Like, it looks a little different for everyone.
I mean, I'm definitely in land.
Increase oral volume like yes, before doing anything else, right to see.
Like, how that goes and see how much you can gain.
Because I think that part, you know, it's different for everyone to definitely is Emma.
What did your Airway orthodontist say about what you should do.
So so I'm seeing Dr.New has who he has bounced around in New York like in Manhattan and Florida.
And now in Vermont and it seems like he's kind of settling in the Vermont area but he's got patient sort of all along the east coast right now.
Yeah, Cassie handy thing.
Yeah, that one and it definitely shows.
I'd like like, like a pretty constricted Airway and like, I have good space behind like my nasal cavity, because my tonsils and adenoids were removed and so that was good.
But when it came to, like, my lower airway because of my tongue.
Like my tongue is just like a brick in.
There is what it really looks like.
Yeah, I think I'm in part.
It's like because I'm listening to other people's experiences like yours and like digging into all this research and And understanding that it's so different for everybody that like it's caused me to pause.
Like, when I got into that office, I was like, hey, before I even had the scan, I was like, I know you're going to tell me that.
I have a really constricted Airway that like my drawers too far back and I need surgery.
Like I'm going to be a good candidate for surgery and I'm like that's what happened.
And and at first I was like oh the only way to fix this is to go have surgery and now I'm starting to To question that.
And like one, I'm wondering, I'm more curious to see.
Like, how much do I have the power to do myself and, and see like, how much I can like change my posture?
Whether it's like oral posture and even just like physical posture.
Like, from my breathing heads.
And like, am I breathing effectively?
And like, if I retrain my body to breathe better?
Is that gonna make me feel better?
And so on.
So, Like, not leaving anything out.
Yams of, like, it's all the options.
Yeah, because I think that, like, you can move, you can like, pull a lever here and get surprisingly good results.
And and that other people are showing me through their experiences that like, this is what worked for them.
So, tell us about what MSE is, I mean, so what we're doing now, with my Airway orthodontist is Is Ms. E on my upper upper teeth upper palate.
Maxillary, skeletal expand here.
Okay, there we go.
Maxillary skeletal expanded, okay?
And so the MSE for people who are completely unfamiliar, they make a surgical incision on your palatal suture at the top of your that, right?
There are less.
Less invasive options and it's a good thing to know that like 11 even MSE.
Provider, might suggest surgical surgically, assisted?
And another might not not it and so that's a good thing for people to know.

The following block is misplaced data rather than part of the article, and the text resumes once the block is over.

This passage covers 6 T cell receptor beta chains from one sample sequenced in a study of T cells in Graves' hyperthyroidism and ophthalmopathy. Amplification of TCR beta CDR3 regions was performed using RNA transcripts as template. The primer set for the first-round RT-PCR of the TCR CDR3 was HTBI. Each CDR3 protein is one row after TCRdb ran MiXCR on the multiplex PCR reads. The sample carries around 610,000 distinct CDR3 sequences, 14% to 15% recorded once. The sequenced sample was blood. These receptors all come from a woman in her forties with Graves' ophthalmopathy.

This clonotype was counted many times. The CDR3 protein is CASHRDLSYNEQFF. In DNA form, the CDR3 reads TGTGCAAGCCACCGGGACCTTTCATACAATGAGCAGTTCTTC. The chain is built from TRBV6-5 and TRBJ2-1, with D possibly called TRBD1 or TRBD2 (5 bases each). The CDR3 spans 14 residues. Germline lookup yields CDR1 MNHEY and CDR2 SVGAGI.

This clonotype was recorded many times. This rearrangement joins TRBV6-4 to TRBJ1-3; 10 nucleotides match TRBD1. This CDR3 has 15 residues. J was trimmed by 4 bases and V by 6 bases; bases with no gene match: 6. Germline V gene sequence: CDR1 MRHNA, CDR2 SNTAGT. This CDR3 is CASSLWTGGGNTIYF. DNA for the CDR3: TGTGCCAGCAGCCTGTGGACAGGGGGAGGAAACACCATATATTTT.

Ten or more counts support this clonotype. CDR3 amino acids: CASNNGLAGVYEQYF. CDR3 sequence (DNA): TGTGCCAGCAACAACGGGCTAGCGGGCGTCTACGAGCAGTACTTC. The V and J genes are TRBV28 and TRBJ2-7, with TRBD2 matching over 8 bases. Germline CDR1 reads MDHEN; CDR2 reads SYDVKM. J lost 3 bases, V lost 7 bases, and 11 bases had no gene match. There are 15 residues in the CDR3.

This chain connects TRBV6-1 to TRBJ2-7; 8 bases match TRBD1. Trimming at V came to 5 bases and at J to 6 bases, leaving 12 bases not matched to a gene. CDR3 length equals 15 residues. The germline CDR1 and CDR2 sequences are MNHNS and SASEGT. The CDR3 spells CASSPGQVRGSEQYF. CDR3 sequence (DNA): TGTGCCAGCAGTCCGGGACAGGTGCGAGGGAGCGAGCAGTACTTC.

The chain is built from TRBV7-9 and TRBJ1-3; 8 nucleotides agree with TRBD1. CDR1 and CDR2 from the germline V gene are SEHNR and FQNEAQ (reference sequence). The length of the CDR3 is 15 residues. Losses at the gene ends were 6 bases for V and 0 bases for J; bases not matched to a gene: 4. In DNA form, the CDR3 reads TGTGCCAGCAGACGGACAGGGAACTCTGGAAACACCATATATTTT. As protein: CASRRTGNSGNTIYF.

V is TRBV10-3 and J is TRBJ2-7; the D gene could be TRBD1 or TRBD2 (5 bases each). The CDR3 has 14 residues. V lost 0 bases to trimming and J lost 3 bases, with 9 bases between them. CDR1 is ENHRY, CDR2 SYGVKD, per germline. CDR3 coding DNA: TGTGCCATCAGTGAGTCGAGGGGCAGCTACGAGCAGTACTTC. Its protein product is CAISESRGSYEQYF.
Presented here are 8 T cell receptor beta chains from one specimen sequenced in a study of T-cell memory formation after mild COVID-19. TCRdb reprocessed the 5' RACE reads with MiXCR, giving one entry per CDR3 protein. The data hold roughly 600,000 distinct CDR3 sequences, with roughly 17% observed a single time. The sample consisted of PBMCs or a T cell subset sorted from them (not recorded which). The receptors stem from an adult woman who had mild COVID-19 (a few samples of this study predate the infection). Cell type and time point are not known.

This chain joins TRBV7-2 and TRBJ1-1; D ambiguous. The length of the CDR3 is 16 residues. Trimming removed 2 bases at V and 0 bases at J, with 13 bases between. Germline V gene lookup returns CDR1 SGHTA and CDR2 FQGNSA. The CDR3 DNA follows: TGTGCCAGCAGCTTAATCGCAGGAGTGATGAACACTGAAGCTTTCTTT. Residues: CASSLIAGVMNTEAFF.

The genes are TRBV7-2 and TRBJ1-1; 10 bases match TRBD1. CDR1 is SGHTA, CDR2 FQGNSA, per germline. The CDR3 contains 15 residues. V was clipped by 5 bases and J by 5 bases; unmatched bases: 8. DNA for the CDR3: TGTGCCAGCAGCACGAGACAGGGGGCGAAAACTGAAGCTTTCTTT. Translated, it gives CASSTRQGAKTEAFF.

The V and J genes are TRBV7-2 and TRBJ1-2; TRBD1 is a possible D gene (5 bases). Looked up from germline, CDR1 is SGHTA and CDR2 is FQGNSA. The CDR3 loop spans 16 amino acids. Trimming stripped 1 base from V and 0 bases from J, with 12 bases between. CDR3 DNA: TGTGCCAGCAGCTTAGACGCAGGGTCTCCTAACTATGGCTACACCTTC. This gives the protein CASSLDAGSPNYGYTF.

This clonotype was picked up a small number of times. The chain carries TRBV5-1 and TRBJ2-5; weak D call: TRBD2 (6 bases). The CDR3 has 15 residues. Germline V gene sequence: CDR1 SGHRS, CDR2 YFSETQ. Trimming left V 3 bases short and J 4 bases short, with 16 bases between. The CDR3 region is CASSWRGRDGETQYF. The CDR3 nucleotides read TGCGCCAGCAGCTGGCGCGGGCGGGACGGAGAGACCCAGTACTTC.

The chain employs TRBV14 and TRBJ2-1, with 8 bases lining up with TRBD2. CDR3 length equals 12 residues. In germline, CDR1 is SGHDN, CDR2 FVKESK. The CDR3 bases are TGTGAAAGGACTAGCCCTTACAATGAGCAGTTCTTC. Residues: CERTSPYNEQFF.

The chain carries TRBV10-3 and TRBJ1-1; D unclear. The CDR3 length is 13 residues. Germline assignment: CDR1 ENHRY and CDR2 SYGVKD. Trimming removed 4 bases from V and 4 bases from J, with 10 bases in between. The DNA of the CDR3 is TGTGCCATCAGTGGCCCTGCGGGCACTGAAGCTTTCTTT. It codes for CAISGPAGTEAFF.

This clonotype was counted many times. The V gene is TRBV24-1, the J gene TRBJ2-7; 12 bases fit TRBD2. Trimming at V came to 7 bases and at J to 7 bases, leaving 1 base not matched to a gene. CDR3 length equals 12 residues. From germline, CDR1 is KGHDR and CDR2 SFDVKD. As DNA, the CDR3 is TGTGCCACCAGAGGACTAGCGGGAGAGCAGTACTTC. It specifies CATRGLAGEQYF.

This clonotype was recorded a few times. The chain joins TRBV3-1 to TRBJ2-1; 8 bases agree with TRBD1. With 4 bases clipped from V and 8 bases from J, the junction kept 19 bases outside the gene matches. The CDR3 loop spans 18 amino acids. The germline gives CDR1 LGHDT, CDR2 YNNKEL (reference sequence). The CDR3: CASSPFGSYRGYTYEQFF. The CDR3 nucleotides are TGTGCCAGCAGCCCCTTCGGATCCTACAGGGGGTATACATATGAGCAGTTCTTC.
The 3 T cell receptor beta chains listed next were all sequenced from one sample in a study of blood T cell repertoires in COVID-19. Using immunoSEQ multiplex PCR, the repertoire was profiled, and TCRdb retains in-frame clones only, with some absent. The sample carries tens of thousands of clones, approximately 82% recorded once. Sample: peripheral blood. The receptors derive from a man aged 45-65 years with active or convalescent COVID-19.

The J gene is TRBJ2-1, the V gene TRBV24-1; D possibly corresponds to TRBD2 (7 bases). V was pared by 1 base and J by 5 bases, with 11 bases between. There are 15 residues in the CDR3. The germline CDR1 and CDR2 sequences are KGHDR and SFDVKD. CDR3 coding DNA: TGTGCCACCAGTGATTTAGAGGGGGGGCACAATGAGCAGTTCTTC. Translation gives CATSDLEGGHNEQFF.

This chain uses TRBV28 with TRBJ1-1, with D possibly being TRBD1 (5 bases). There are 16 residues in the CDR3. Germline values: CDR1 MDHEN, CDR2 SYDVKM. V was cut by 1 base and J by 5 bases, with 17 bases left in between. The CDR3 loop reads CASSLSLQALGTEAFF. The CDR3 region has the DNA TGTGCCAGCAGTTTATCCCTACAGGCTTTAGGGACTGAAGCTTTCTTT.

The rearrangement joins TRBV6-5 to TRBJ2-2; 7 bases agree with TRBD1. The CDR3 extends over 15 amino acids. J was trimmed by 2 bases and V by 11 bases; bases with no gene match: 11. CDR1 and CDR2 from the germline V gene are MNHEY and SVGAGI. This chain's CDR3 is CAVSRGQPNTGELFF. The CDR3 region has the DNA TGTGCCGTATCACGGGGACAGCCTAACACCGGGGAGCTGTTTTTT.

If, if you do it surgically where you get the, where they cut the suture and the top, you get more rapid expansion, okay?
And I think that's something that you just need to know whether or not you think you need that.
So do you do that or what?
Did you do know?
So - technically still slightly surgery, call because the the screws that everybody tells you that they put in your palate, the I have Force four screws up into my palate into the bone.
And that is still technically somewhat surgical because they're screwing, they're screwing some of the engine make an incision down so interesting.
No, and I mean, in part, like everyone is like, well, I'm 20, I'm At the time I was no, I was doing up.
Yeah, so but that's right after the cusp of when they supposedly say you can't you can't expand on your own.
Yeah, I didn't have that done, but so my first week with that was was like, was a lot.
So kind of almost looks like a square of metal almost and they, they attach it up into the bone, right of your palate.
And then how often are you turning it?
It like, so you have to turn it to expand, the metal to open up the and yeah.
So and if you haven't had the surgically assisted type like they kind of prescribed how many times to turn it at least until you get a split.
So you basically manually like over time creating enough tension and pressure to like split it yourself which was pretty cool because like I was I was there when it happened like you're turning And then and then a few hours later, like, I woke me up actually in the middle of the night because it was just like, big release of tension.
And yeah, my ears were ringing, like a little bit, like your whole body sort of just like addressed through phases, like adjusting to it after.
But so I was prescribed, I think one guy was one turn a day to start.
And this provider like, I would say, from what I've been Gathering, he is a little bit slower in his approach in general.
Because I think the max amount of turns that you might be able to do in a single day.
Like recommended by the manufacturer is like up to seven turns or something.
I've never been very rapid.
Yeah, I've never done more than one turn a day.
I will say though that when I first had it, like, I contemplated having him remove it because I was like it was really, really funny people and I care about.
And what he described was that, like there were at least once the suture does split, it's like It was like you know like 27 years of tissue that wanted to go there the whole time but never could.
Yeah powerful like release but the pressure was like really bad like migraines, like staying in the dark all day for like a week and obviously like your ears.
You have small holes in the roof of your mouth now and so you have to like like when A diet.